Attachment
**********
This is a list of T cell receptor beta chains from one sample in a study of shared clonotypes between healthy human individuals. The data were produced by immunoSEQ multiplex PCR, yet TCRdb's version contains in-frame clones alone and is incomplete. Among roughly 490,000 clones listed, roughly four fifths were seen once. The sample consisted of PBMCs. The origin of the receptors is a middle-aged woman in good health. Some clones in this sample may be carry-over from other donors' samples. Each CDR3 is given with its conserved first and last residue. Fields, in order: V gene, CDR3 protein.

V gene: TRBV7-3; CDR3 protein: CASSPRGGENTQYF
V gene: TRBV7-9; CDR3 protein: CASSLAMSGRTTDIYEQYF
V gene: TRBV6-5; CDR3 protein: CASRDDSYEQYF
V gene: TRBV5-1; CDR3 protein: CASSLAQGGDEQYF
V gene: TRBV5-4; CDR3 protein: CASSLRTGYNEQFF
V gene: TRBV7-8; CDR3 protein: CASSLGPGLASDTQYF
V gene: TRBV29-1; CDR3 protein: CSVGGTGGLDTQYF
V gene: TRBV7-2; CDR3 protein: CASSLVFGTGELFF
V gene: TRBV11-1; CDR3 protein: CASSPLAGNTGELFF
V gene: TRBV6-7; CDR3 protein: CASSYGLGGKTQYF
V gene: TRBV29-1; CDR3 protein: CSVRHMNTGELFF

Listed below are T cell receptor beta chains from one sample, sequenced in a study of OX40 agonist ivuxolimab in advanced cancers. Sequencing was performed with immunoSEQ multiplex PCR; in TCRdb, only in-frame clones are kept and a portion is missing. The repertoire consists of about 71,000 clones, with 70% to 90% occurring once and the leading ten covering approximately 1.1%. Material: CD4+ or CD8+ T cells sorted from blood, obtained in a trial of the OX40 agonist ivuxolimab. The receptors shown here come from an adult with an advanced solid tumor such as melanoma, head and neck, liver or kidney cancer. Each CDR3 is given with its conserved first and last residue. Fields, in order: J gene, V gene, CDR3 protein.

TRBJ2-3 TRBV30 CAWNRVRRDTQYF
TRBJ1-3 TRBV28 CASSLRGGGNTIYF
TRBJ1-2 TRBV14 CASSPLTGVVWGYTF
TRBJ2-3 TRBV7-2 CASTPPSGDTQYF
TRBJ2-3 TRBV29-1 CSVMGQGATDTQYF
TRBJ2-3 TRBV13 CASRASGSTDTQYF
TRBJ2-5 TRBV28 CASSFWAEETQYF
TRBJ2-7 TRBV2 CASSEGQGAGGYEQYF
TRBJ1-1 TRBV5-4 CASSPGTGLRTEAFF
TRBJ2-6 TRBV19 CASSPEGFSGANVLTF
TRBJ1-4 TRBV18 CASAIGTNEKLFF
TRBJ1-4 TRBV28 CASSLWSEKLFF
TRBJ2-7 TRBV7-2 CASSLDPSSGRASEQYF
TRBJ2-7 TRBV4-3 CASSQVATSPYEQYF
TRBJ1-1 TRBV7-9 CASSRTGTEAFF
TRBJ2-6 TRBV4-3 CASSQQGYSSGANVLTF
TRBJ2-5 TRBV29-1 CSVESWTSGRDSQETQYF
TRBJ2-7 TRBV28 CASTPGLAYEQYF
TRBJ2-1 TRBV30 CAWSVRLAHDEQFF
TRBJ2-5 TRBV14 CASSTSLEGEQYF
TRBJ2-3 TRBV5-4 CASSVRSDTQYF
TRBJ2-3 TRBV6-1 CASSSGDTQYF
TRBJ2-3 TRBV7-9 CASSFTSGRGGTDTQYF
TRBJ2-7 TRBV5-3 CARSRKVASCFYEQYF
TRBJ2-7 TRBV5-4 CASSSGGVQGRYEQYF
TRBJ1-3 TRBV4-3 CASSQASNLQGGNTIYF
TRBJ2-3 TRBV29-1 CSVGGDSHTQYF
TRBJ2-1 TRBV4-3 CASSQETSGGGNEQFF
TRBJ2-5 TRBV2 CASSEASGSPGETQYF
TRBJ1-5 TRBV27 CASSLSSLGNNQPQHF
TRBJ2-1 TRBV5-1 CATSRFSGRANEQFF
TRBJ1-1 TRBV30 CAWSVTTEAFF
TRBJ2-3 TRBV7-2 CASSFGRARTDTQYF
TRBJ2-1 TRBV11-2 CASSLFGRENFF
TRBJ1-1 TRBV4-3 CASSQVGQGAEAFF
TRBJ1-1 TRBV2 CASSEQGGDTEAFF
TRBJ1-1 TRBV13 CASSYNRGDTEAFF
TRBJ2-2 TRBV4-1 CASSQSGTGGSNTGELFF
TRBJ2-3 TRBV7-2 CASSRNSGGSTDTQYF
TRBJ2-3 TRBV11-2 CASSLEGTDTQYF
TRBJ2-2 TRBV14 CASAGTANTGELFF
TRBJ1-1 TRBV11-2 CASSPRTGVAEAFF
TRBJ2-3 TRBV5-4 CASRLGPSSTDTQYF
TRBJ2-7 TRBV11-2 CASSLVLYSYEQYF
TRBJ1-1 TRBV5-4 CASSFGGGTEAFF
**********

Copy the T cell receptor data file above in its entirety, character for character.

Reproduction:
This is a list of T cell receptor beta chains from one sample in a study of shared clonotypes between healthy human individuals. The data were produced by immunoSEQ multiplex PCR, yet TCRdb's version contains in-frame clones alone and is incomplete. Among roughly 490,000 clones listed, roughly four fifths were seen once. The sample consisted of PBMCs. The origin of the receptors is a middle-aged woman in good health. Some clones in this sample may be carry-over from other donors' samples. Each CDR3 is given with its conserved first and last residue. Fields, in order: V gene, CDR3 protein.

V gene: TRBV7-3; CDR3 protein: CASSPRGGENTQYF
V gene: TRBV7-9; CDR3 protein: CASSLAMSGRTTDIYEQYF
V gene: TRBV6-5; CDR3 protein: CASRDDSYEQYF
V gene: TRBV5-1; CDR3 protein: CASSLAQGGDEQYF
V gene: TRBV5-4; CDR3 protein: CASSLRTGYNEQFF
V gene: TRBV7-8; CDR3 protein: CASSLGPGLASDTQYF
V gene: TRBV29-1; CDR3 protein: CSVGGTGGLDTQYF
V gene: TRBV7-2; CDR3 protein: CASSLVFGTGELFF
V gene: TRBV11-1; CDR3 protein: CASSPLAGNTGELFF
V gene: TRBV6-7; CDR3 protein: CASSYGLGGKTQYF
V gene: TRBV29-1; CDR3 protein: CSVRHMNTGELFF

Listed below are T cell receptor beta chains from one sample, sequenced in a study of OX40 agonist ivuxolimab in advanced cancers. Sequencing was performed with immunoSEQ multiplex PCR; in TCRdb, only in-frame clones are kept and a portion is missing. The repertoire consists of about 71,000 clones, with 70% to 90% occurring once and the leading ten covering approximately 1.1%. Material: CD4+ or CD8+ T cells sorted from blood, obtained in a trial of the OX40 agonist ivuxolimab. The receptors shown here come from an adult with an advanced solid tumor such as melanoma, head and neck, liver or kidney cancer. Each CDR3 is given with its conserved first and last residue. Fields, in order: J gene, V gene, CDR3 protein.

TRBJ2-3 TRBV30 CAWNRVRRDTQYF
TRBJ1-3 TRBV28 CASSLRGGGNTIYF
TRBJ1-2 TRBV14 CASSPLTGVVWGYTF
TRBJ2-3 TRBV7-2 CASTPPSGDTQYF
TRBJ2-3 TRBV29-1 CSVMGQGATDTQYF
TRBJ2-3 TRBV13 CASRASGSTDTQYF
TRBJ2-5 TRBV28 CASSFWAEETQYF
TRBJ2-7 TRBV2 CASSEGQGAGGYEQYF
TRBJ1-1 TRBV5-4 CASSPGTGLRTEAFF
TRBJ2-6 TRBV19 CASSPEGFSGANVLTF
TRBJ1-4 TRBV18 CASAIGTNEKLFF
TRBJ1-4 TRBV28 CASSLWSEKLFF
TRBJ2-7 TRBV7-2 CASSLDPSSGRASEQYF
TRBJ2-7 TRBV4-3 CASSQVATSPYEQYF
TRBJ1-1 TRBV7-9 CASSRTGTEAFF
TRBJ2-6 TRBV4-3 CASSQQGYSSGANVLTF
TRBJ2-5 TRBV29-1 CSVESWTSGRDSQETQYF
TRBJ2-7 TRBV28 CASTPGLAYEQYF
TRBJ2-1 TRBV30 CAWSVRLAHDEQFF
TRBJ2-5 TRBV14 CASSTSLEGEQYF
TRBJ2-3 TRBV5-4 CASSVRSDTQYF
TRBJ2-3 TRBV6-1 CASSSGDTQYF
TRBJ2-3 TRBV7-9 CASSFTSGRGGTDTQYF
TRBJ2-7 TRBV5-3 CARSRKVASCFYEQYF
TRBJ2-7 TRBV5-4 CASSSGGVQGRYEQYF
TRBJ1-3 TRBV4-3 CASSQASNLQGGNTIYF
TRBJ2-3 TRBV29-1 CSVGGDSHTQYF
TRBJ2-1 TRBV4-3 CASSQETSGGGNEQFF
TRBJ2-5 TRBV2 CASSEASGSPGETQYF
TRBJ1-5 TRBV27 CASSLSSLGNNQPQHF
TRBJ2-1 TRBV5-1 CATSRFSGRANEQFF
TRBJ1-1 TRBV30 CAWSVTTEAFF
TRBJ2-3 TRBV7-2 CASSFGRARTDTQYF
TRBJ2-1 TRBV11-2 CASSLFGRENFF
TRBJ1-1 TRBV4-3 CASSQVGQGAEAFF
TRBJ1-1 TRBV2 CASSEQGGDTEAFF
TRBJ1-1 TRBV13 CASSYNRGDTEAFF
TRBJ2-2 TRBV4-1 CASSQSGTGGSNTGELFF
TRBJ2-3 TRBV7-2 CASSRNSGGSTDTQYF
TRBJ2-3 TRBV11-2 CASSLEGTDTQYF
TRBJ2-2 TRBV14 CASAGTANTGELFF
TRBJ1-1 TRBV11-2 CASSPRTGVAEAFF
TRBJ2-3 TRBV5-4 CASRLGPSSTDTQYF
TRBJ2-7 TRBV11-2 CASSLVLYSYEQYF
TRBJ1-1 TRBV5-4 CASSFGGGTEAFF